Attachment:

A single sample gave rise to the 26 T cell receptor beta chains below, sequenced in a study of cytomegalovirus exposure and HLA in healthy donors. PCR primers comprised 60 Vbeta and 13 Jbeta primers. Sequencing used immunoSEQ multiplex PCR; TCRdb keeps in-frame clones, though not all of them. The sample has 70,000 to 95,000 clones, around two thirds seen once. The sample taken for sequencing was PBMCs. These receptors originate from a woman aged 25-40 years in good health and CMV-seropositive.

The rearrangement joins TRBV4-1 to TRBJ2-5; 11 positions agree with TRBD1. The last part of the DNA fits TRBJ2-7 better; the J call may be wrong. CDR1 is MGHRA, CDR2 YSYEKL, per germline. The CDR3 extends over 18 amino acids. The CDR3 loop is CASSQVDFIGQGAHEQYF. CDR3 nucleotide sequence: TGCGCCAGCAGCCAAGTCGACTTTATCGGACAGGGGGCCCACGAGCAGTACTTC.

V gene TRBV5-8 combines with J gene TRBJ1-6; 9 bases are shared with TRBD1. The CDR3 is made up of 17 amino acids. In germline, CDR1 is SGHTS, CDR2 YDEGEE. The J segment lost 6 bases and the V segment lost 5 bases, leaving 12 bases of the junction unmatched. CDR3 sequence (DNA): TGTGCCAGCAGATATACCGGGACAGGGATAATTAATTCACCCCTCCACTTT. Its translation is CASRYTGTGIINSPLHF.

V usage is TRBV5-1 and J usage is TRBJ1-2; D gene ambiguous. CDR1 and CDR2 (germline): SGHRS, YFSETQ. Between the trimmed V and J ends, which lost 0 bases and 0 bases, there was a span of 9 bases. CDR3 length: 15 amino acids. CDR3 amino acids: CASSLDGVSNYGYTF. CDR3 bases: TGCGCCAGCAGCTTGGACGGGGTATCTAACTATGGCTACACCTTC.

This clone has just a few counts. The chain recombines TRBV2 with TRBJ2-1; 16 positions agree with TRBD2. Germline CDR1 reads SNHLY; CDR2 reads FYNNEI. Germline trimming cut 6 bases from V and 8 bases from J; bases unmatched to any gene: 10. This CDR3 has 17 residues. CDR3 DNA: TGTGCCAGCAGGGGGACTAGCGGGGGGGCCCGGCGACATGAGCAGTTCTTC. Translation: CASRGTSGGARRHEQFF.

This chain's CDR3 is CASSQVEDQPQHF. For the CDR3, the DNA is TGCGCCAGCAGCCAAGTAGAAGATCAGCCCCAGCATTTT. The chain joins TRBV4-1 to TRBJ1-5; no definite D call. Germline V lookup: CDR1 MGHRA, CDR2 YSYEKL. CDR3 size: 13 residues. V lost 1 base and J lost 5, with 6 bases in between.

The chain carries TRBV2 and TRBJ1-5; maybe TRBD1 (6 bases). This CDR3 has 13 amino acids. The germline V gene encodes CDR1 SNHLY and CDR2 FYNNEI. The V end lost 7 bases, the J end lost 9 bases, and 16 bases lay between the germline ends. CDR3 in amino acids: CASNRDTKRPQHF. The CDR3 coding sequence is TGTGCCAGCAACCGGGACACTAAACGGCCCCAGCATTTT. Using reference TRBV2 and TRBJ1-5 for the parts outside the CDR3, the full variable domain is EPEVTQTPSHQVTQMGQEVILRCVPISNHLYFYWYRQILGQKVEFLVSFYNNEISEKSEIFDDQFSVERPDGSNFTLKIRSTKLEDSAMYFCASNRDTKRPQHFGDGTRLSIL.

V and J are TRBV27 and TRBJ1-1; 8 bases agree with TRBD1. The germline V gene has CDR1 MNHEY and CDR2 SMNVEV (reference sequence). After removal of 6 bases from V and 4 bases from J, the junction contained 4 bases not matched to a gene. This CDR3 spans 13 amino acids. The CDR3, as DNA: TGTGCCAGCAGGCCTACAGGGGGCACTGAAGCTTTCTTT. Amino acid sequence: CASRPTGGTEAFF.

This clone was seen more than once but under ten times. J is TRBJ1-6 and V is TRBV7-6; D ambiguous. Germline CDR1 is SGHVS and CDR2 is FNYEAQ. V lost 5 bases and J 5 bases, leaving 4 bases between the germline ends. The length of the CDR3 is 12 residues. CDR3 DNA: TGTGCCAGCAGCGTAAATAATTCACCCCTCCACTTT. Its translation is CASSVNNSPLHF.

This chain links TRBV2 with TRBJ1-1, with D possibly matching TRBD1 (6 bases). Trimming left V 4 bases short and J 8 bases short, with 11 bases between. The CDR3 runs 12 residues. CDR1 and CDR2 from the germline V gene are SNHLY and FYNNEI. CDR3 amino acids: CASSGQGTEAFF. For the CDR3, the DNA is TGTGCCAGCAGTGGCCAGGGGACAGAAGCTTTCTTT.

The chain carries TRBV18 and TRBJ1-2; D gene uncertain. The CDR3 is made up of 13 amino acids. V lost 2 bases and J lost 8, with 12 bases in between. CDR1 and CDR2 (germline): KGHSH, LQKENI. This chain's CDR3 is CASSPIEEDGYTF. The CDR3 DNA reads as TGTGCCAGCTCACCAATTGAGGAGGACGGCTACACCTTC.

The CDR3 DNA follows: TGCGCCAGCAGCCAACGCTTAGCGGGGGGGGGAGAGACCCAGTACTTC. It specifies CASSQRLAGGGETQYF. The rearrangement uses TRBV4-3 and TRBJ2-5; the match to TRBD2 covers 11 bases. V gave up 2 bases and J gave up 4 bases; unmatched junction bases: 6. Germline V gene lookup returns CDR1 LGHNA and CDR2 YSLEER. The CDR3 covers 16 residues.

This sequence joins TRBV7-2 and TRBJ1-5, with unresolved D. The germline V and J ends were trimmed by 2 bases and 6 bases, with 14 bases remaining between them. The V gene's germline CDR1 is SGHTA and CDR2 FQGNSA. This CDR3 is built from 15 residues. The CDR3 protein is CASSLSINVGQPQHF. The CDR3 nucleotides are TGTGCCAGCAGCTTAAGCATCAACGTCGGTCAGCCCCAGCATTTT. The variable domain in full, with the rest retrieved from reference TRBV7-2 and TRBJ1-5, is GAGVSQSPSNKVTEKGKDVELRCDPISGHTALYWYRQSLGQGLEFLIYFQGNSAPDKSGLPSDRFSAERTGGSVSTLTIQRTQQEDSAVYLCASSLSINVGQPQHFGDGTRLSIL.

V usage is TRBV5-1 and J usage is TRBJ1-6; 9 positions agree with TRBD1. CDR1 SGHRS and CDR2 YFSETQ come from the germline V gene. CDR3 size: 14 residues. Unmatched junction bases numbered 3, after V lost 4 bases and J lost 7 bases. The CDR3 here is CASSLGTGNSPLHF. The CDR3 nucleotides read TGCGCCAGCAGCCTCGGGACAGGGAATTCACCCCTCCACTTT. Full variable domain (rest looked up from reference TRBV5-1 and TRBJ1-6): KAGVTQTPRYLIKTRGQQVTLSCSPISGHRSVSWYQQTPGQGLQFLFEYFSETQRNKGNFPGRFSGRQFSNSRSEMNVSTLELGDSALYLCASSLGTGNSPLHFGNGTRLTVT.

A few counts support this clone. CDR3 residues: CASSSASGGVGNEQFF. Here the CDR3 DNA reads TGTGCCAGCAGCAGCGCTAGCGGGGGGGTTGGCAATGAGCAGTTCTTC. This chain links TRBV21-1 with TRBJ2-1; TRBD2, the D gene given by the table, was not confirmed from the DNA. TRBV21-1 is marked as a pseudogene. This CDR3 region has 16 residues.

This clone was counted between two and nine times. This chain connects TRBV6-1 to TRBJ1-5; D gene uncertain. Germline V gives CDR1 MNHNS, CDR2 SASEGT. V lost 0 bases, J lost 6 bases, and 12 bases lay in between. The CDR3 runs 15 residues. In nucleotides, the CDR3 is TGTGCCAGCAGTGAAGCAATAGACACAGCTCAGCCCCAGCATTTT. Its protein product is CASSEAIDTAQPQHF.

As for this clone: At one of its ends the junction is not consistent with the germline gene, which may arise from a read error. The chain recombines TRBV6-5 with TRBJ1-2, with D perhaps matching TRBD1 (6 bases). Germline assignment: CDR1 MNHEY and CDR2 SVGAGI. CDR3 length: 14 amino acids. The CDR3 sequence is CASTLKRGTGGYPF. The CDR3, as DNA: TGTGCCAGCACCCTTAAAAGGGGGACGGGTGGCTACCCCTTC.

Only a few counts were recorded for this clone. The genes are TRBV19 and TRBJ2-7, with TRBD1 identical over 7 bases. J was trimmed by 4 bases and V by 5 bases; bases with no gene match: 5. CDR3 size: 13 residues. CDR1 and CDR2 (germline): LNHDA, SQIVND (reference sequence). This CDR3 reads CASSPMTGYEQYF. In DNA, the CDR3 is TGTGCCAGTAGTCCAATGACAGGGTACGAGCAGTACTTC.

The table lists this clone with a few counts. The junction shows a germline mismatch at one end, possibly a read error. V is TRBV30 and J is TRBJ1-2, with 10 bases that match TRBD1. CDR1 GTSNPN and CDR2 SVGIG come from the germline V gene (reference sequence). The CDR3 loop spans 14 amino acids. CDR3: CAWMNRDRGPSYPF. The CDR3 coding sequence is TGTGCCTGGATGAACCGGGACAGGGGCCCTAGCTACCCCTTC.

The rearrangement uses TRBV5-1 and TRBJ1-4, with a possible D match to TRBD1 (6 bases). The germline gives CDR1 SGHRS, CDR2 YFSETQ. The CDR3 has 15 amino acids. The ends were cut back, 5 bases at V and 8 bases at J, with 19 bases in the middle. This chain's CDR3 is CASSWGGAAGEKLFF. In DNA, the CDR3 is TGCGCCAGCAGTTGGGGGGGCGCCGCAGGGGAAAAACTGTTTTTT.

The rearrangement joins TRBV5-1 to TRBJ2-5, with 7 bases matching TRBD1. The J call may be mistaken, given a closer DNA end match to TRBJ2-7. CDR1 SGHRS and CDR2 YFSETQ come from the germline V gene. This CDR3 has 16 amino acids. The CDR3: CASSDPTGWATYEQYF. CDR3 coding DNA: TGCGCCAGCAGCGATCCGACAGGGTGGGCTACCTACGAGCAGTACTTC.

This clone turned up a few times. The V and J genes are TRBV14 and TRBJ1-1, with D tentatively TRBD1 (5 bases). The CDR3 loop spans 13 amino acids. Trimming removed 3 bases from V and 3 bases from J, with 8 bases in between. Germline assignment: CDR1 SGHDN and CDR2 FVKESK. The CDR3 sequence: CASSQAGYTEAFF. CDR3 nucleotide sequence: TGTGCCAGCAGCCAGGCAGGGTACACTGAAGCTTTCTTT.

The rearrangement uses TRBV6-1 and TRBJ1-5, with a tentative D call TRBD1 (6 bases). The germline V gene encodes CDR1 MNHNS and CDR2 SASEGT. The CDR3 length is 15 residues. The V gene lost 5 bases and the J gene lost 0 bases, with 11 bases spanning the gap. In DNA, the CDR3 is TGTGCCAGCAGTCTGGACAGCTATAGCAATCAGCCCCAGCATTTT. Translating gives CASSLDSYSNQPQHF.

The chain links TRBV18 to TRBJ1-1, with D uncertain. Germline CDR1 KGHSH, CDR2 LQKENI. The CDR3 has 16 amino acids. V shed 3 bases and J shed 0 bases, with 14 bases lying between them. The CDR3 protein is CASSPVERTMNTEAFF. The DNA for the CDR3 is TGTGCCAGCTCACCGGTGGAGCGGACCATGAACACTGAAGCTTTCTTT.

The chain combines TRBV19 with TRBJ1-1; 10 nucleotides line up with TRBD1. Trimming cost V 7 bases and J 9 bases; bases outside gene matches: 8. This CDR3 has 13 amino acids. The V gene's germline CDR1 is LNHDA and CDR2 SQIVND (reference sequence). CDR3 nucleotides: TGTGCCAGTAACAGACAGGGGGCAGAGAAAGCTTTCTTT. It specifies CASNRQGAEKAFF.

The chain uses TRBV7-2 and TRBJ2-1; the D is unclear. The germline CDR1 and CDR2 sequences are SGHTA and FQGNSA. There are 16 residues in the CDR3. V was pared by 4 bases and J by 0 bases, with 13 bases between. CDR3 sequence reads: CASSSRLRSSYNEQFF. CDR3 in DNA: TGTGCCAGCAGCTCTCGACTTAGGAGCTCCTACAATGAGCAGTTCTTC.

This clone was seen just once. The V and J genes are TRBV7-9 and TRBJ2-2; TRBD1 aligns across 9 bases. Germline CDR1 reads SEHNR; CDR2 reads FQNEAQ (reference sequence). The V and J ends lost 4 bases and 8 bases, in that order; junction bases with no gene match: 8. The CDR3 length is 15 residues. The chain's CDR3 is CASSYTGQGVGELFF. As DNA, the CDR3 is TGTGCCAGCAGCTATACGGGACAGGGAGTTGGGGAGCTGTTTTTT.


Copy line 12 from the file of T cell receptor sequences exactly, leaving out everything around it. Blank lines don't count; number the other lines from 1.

The CDR3 DNA follows: TGCGCCAGCAGCCAACGCTTAGCGGGGGGGGGAGAGACCCAGTACTTC. It specifies CASSQRLAGGGETQYF. The rearrangement uses TRBV4-3 and TRBJ2-5; the match to TRBD2 covers 11 bases. V gave up 2 bases and J gave up 4 bases; unmatched junction bases: 6. Germline V gene lookup returns CDR1 LGHNA and CDR2 YSLEER. The CDR3 covers 16 residues.